The little adjustments in sailing make big differences. A good close crossing on port, well-planned duck, or clean top mark rounding can win you the race in a competitive fleet. These simple things all add up and minimizing your mistakes is the name of the game.
The priority when tacking is keeping as tight of a tacking angle as possible while still allowing for a speed build. In waves, you will have a lower exit angle than you would in flat water. Crew movement is also important to use aggressively. The rolling and flattening will allow the boat to turn with less rudder movement and quicker acceleration after the tack. Lastly, the proper trim into and out of the tack will help get the boat up to speed quicker. Going into the tack, the main should be trimmed firmer, while the jib slightly backwinds to minimize the drag from luffing. After the tack, both sails are trimmed with more twist to help get the boat up to a target speed.
The angle out of the gybe is equally important to the angle out of the tack. Once you’ve settled in after gybing, you will most likely need to come down to a slightly higher number than your original exit angle of the gybe. For example, if you are sailing with a TWA of 145 you will probably come out of a gybe at 135. Once the crew flattens the boat, the new speed will allow you to get back down to the target TWA. Both sails should be eased as the boat turns down into the gybe, but once the boat is on the new course the main should be slightly over-trimmed so there is more wind hitting the sail when the boat gets flattened.
The perfect lee bow is set up when approaching another boat on the opposite tack thinking you have the possibility of crossing. If on port, it can be risky to cross in front of the starboard boat, so a lee bow tack is encouraged. On either tack, lee bowing can be used to force your competitor the opposite way. The goal with a lee bow is to turn at a slower rate than you normally would turn. Tack to leeward, not in front of the approaching boat, but use the boat’s momentum to coast to windward an extra boat length or so while tacking. Once on the new tack, accelerate at a slower rate than you would in open water to stay high and close to the windward boat. Your position will quickly slow up the boat above and behind and eventually they will tack away.
When on port tack and it is clear you will collide with a starboard boat if you hold your course, a duck may be necessary. If it looks like you can cross the other boat, try a lee bow. If you are aiming at the middle to aft third of the other boat, you should duck. A good duck should be recognized early so you can maintain your speed throughout. Aim at the transom of the passing boat on starboard early and as you pass behind them, allow your boat to come back up to a close hauled course. Use a late duck only when you think the starboard boat might tack on you. In this case, sail bow to bow and once two boat lengths away, ease the main and jib, sail behind the boat, then return to your close hauled course on port tack.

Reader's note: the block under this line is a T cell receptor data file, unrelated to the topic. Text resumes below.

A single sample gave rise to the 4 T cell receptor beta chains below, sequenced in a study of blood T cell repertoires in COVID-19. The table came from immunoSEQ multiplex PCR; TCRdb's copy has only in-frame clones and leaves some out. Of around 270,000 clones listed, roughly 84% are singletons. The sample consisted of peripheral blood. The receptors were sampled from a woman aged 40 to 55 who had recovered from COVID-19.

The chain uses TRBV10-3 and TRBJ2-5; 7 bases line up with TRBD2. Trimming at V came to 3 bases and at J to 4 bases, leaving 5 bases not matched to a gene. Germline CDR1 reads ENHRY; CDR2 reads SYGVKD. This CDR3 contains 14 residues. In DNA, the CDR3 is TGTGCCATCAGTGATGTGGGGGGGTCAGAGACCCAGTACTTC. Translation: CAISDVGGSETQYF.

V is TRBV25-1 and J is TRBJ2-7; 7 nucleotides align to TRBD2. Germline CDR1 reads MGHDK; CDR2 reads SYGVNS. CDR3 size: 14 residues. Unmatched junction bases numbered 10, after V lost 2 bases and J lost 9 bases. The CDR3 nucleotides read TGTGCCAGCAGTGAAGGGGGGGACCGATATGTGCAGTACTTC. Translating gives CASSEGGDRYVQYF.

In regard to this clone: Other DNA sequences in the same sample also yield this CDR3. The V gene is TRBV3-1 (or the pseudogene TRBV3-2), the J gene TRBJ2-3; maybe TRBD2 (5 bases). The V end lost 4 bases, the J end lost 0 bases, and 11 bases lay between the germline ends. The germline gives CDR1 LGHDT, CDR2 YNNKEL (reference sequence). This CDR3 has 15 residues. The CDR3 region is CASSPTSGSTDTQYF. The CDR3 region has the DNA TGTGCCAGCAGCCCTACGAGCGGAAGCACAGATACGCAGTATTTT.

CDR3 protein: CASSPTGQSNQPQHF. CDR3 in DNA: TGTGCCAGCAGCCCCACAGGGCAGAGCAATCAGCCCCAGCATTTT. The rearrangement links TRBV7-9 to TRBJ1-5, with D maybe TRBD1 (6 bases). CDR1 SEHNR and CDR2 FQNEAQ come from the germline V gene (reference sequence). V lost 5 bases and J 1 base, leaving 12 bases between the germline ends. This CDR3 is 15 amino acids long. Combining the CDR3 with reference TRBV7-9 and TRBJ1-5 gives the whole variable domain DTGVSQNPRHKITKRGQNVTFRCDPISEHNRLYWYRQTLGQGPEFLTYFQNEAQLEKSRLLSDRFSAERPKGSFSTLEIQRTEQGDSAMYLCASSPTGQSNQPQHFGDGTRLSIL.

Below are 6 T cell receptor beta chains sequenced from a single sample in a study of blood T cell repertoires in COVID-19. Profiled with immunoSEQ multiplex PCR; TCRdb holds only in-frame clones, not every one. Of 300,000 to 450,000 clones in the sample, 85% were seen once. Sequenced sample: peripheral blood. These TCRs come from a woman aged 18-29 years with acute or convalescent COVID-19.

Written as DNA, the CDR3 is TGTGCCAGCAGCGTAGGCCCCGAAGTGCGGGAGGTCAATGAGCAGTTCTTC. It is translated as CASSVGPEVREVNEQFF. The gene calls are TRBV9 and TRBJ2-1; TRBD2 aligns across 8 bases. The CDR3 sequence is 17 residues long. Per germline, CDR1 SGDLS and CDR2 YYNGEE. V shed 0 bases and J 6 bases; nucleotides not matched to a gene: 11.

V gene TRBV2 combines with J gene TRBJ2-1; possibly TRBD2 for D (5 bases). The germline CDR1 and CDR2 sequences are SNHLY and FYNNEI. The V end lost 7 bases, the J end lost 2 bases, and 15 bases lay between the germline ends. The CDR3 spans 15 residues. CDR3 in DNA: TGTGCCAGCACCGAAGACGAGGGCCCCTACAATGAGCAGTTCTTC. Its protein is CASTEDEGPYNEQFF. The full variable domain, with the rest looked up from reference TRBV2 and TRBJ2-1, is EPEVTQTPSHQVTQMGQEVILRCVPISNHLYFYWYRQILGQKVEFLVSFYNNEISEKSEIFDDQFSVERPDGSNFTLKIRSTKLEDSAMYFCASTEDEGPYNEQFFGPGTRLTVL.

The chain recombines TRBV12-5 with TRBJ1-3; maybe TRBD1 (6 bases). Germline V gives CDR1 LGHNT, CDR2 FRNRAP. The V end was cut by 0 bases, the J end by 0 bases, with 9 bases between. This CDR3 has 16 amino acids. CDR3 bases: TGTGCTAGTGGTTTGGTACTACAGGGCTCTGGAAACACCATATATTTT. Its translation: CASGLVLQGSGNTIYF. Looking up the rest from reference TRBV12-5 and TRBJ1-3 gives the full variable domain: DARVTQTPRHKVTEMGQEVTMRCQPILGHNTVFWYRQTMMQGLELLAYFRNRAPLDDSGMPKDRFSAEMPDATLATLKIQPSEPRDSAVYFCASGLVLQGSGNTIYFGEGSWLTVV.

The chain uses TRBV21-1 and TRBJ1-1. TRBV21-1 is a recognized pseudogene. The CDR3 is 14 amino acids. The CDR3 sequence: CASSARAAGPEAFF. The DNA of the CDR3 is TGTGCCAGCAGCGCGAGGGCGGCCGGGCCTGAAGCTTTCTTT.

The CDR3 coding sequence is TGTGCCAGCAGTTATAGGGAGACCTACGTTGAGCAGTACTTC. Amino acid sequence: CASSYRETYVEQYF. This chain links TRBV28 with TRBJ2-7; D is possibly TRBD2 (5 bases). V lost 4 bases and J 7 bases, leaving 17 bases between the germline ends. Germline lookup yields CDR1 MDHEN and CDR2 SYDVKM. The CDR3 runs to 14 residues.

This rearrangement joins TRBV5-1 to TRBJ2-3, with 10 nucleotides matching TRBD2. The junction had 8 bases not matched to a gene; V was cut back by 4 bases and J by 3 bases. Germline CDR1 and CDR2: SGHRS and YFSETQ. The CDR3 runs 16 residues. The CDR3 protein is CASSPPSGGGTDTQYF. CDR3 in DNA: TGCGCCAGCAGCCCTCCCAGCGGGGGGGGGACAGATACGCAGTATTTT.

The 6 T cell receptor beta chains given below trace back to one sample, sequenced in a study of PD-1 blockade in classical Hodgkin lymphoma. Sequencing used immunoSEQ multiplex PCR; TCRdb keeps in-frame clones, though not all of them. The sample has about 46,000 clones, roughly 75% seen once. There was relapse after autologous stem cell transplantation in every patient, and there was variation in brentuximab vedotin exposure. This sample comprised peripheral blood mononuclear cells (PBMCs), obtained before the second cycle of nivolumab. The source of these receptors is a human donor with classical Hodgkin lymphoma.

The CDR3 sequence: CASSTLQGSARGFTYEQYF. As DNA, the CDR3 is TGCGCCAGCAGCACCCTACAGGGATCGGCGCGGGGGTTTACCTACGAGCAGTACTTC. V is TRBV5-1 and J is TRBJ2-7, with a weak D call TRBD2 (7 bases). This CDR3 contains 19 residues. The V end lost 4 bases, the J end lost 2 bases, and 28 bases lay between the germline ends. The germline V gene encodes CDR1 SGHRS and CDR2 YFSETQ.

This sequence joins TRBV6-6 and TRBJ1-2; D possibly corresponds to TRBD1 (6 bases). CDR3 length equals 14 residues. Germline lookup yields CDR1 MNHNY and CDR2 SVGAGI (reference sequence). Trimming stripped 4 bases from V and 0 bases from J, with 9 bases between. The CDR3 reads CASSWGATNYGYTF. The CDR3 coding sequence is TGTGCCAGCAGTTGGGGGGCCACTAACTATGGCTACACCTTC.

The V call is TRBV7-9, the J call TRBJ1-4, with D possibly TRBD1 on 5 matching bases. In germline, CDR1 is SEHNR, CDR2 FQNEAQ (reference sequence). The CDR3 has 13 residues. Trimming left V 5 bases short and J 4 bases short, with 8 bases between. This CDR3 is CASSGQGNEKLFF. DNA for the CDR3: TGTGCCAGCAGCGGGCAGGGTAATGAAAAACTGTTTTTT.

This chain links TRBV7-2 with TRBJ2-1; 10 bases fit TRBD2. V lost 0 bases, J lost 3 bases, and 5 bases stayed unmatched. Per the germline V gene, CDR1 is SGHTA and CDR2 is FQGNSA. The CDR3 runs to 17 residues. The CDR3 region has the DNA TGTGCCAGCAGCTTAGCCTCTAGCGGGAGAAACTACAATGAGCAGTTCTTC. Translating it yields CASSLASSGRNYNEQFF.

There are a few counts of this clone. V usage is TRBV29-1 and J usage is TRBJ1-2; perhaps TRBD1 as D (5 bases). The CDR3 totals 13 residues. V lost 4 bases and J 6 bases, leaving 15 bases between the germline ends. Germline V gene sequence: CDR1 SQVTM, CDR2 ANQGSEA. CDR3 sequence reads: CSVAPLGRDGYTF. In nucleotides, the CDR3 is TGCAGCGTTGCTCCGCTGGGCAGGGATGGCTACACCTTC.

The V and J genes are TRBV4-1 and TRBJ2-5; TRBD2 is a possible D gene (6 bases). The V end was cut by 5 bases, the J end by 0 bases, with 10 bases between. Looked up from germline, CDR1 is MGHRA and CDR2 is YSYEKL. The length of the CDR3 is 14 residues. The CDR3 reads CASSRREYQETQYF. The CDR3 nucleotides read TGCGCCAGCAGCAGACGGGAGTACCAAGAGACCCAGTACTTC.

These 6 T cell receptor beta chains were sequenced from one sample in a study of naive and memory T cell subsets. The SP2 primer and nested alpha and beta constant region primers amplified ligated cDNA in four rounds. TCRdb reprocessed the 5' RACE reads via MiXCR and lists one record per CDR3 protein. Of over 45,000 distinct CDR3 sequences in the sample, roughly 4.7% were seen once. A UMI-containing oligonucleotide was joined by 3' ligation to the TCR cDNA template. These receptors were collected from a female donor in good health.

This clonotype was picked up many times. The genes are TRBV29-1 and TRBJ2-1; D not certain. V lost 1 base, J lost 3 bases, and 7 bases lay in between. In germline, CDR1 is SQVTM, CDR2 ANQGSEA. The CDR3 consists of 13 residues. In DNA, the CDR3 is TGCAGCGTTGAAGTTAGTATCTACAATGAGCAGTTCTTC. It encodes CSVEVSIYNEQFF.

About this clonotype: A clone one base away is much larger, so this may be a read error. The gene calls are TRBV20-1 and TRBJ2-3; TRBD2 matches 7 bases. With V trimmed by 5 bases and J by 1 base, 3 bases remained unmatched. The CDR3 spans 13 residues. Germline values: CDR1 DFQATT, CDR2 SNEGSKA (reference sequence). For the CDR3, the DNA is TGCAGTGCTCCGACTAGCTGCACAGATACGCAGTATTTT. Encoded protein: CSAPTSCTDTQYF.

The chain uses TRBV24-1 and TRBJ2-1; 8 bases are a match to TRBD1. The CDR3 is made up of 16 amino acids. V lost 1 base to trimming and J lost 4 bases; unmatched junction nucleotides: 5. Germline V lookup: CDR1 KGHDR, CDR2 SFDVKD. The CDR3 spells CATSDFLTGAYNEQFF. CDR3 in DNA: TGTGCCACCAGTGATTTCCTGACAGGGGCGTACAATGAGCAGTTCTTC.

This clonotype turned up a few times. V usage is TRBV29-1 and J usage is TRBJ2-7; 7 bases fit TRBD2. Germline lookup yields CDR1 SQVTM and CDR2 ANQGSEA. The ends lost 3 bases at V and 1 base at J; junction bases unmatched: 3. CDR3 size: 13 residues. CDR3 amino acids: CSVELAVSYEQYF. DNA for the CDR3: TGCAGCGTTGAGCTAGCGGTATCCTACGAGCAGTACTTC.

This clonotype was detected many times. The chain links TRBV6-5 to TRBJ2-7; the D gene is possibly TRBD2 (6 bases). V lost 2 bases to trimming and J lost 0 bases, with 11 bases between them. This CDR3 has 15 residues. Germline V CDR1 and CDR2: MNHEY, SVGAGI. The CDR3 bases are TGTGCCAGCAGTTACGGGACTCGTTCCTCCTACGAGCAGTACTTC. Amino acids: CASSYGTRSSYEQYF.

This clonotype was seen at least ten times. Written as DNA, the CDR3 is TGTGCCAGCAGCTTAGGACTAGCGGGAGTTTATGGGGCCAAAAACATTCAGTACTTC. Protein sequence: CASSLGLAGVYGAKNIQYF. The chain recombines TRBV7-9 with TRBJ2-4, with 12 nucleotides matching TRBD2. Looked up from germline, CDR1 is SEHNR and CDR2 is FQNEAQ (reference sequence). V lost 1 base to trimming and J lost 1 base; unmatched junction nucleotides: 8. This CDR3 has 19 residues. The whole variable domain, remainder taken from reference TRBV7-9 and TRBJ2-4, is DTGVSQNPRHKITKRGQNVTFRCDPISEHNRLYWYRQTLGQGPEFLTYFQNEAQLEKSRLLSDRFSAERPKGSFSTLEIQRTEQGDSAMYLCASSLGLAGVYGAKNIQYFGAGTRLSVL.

Top Mark Rounding
At the top mark, you want to sail at a lower course than the boats around you, with or without a spinnaker. Set up before the mark is the key to using your boat’s momentum to get the boat on a lower course while the spinnaker is being hoisted. I like marking the spinnaker halyard with three marks that the mast person can call out -3,2,1. At three, the spinnaker is up all the way and the boat should be on the target TWA heading. At two, the jib should come down or get furled. At one, the helmsman should start brining the boat up to the target angle. Prior to that, the boat should be sailing about 10 degrees lower than a target TWA to set up lower than others while the sail is being hoisted.
Dropping spinnaker can be a challenge in bigger breeze. There are so many different systems based on buoy racing or offshore. The offshore drop is done either under the boom in the main hatch or through the boom between the main and boom, down the hatch. For buoy racing, the spinnaker should be doused through the forward hatch with a person below pulling in the sail. With a symmetrical, passing the lazy sheet down under the jib through the hatch is preferred. An asymmetrical should be doused with a patch and line in the lower third or using a tack line to windward of the headstay. I recommend a patch one third up from the foot so that portion of the sail can be stowed quickly while the head, clew and tack follow.
Bottom Mark Rounding
This is the most important mark to round properly. Your goal is to be on a close hauled course as you pass the mark closely. To do this you must work to first be the inside boat at the rounding and once established, sail away from the mark enough to make the turn upwind before the bow reaches the mark. You need an “in wide, out tight” approach to the mark. To assist the turn, the main should be sheeted in first, followed by the jib or genoa. More heel than normal during this time will also assist in speeding up the turn without using more rudder angle. Once you’ve rounded the mark, work hard to get up to target speed at a high angle.
Crew Weight Placement
The movement of your crew fore and aft and side to side will make your boat faster with less rudder movement. Keeping the weight proper fore and aft, (trim) will keep the boat closer to the wind with weight forward in lighter winds and faster with weight aft as the breeze increases. The movement side to side does help steer the boat without rudder movement and can accelerate when flattening after a light air tack and gybe. A team that moves together fore and aft, side to side and hiking in bigger winds will increase the boat’s performance.
If you have any questions or would like to learn more about building a system, please contact Quantum’s Wally Cross. You can check out other episodes of System Sailing here or download the playbook here.
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